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COMMENT In this presidential Premier League race, is the map poised to turn Red or Blue?


Pep has not looked his usual self lately

Pep has not looked his usual self lately

Pep has not looked his usual self lately

It feels like another of those epoch-defining contests, the kind playing-out in the battlegrounds of Pennsylvania and Georgia to a soundtrack of rolling CNN coverage.

Is the Premier League map poised to turn Red or Blue? Will it be Jurgen Klopp or Pep Guardiola advancing toward football's Oval Office as night falls over The Etihad?

Is it absurdly premature to present a thesis, in early November, that Manchester City might have to resort to a legal challenge to maintain their title bona fides if they lose today and fall eight points behind their great presidential rivals?

Could Liverpool, if they claim this afternoon's swing-state, really be on the cusp of becoming two-term champions?


And, most intriguingly of all, might the opening lines of a concession speech - one that sees ­him walk away from England to reunite with Lionel Messi at the Camp Nou - form in Guardiola's head if his team fall short today?

Manchester United are flailing wildly and, for all their gathering momentum, neither Chelsea nor Spurs can be trusted not to wobble and teeter and fade.

Though Liverpool have lost their defensive lodestar, Virgil van Dijk. Though City, with Sergio Aguero's ageing limbs revolting, have struggled for offensive potency, still it is hard to imagine a third party taking both giants down.

On inauguration day in late spring, it will surely be one of Jordan Henderson or Fernandinho accepting the seal of office as they are sworn-in as commander-in-chief.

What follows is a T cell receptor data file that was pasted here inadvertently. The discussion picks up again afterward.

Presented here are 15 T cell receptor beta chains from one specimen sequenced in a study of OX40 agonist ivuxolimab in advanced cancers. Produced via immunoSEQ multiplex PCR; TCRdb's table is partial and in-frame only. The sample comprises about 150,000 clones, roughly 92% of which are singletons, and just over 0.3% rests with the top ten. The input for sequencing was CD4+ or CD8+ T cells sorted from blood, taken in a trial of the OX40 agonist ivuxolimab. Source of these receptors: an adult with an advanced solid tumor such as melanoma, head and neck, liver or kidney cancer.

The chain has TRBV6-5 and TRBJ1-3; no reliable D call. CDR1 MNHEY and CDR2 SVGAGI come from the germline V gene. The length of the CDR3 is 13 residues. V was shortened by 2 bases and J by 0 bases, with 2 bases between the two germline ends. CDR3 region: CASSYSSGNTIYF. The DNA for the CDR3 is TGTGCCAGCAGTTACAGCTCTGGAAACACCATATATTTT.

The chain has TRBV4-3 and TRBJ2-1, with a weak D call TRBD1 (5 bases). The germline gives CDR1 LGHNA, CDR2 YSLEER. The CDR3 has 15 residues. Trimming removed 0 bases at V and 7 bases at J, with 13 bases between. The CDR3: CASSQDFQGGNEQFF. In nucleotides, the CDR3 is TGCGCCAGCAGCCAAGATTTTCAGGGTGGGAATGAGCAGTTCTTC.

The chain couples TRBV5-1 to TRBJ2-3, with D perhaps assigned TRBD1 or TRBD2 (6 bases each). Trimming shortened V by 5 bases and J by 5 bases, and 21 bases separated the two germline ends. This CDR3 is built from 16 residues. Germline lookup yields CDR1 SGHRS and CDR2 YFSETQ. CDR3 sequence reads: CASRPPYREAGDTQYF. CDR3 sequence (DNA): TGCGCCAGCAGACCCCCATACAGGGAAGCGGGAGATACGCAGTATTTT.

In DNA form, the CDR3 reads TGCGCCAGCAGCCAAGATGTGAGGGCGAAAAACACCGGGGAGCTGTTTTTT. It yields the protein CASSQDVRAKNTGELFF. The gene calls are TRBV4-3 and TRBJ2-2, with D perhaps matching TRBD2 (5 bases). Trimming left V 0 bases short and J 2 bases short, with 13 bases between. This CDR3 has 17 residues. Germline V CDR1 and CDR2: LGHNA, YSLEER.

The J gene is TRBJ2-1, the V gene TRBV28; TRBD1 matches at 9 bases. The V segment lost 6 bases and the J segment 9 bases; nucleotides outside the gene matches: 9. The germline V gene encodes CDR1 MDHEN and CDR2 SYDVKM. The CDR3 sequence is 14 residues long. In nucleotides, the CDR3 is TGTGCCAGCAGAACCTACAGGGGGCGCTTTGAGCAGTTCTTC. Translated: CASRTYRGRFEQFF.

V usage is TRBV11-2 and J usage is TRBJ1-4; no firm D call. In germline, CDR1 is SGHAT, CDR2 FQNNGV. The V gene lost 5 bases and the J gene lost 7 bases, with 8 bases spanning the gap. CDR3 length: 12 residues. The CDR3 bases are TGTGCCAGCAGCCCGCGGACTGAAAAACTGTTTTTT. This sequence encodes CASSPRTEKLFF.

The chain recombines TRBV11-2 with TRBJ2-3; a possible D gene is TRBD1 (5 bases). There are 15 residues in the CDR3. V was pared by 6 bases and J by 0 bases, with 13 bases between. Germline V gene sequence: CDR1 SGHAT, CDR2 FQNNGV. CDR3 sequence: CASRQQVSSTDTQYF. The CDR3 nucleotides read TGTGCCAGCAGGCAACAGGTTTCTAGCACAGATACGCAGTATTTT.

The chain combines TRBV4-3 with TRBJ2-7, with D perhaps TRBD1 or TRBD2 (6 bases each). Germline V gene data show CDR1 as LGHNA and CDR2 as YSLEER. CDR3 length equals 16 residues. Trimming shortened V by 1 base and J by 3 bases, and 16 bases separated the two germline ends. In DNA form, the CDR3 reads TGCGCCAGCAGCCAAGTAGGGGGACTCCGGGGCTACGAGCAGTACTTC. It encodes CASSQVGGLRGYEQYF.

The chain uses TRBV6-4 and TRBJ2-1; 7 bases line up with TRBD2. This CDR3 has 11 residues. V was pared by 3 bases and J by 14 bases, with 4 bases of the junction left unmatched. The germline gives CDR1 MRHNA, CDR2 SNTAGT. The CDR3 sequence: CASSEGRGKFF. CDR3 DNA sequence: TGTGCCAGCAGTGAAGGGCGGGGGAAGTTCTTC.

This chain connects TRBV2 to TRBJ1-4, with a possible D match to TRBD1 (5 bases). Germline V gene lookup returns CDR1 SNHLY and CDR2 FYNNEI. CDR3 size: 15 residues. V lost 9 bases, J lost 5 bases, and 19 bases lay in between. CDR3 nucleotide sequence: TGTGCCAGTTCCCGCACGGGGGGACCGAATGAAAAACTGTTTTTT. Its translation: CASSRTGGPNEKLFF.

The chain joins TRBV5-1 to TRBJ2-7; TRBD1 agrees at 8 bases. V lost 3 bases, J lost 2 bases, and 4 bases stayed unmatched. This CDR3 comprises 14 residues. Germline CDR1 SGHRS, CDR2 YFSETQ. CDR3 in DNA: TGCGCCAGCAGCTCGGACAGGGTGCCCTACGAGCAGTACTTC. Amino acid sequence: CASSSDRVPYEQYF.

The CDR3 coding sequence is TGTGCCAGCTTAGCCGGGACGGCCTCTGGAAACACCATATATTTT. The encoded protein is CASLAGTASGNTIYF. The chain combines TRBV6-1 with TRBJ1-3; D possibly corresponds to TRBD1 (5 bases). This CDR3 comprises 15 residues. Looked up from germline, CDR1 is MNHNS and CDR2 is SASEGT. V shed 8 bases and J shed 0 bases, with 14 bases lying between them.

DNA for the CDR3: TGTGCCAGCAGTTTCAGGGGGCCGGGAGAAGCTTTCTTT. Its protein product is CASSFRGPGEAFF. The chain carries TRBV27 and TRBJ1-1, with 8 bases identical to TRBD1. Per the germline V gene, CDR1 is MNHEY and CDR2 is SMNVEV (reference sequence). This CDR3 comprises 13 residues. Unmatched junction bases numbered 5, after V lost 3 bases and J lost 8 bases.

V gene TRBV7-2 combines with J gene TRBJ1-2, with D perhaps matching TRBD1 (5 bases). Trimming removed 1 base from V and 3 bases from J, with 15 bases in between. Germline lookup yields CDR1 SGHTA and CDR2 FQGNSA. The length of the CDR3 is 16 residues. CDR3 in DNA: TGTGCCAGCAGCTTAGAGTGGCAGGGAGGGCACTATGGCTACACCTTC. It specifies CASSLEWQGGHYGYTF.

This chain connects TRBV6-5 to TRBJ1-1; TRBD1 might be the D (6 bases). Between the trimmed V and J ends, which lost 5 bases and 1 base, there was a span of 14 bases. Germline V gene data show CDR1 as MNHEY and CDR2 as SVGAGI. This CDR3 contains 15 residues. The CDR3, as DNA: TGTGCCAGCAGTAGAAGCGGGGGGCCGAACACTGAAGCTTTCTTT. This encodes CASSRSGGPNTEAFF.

Liverpool captain Jordan Henderson.

Liverpool captain Jordan Henderson.

Liverpool captain Jordan Henderson.

The odds-makers are unequivocal in viewing it as a two-horse race. At lunchtime yesterday, they had City as 5/4 favourites to make it three titles in four years, with Liverpool at 17/10, Spurs 17/2 and Chelsea 10/1. Arsenal (33/1) and United (35/1) are dismissed as no-hopers.

The narrative of the season has been slightly unhinged. Liverpool conceded seven to Aston Villa, United leaked six at home to Spurs, City were floored by five Leicester haymakers.

Guardiola has appeared moody, forlorn and drained of energy, a man drinking from the bottom of his cup.

His brilliance as a coach has always been matched by a burning self-regard.

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Recently, the results have fallen some way short of justifying that swagger.

Incoherent on the nights that count in Europe, Guardiola's philosophies seemed suddenly moth-eaten next to the shiny new suit in which Klopp has uniformed Liverpool.

The German's higher-octane pressing and precision game is now the benchmark against which all are measured.

Deep down, Guardiola probably understands he cannot afford to come up short in this latest argument.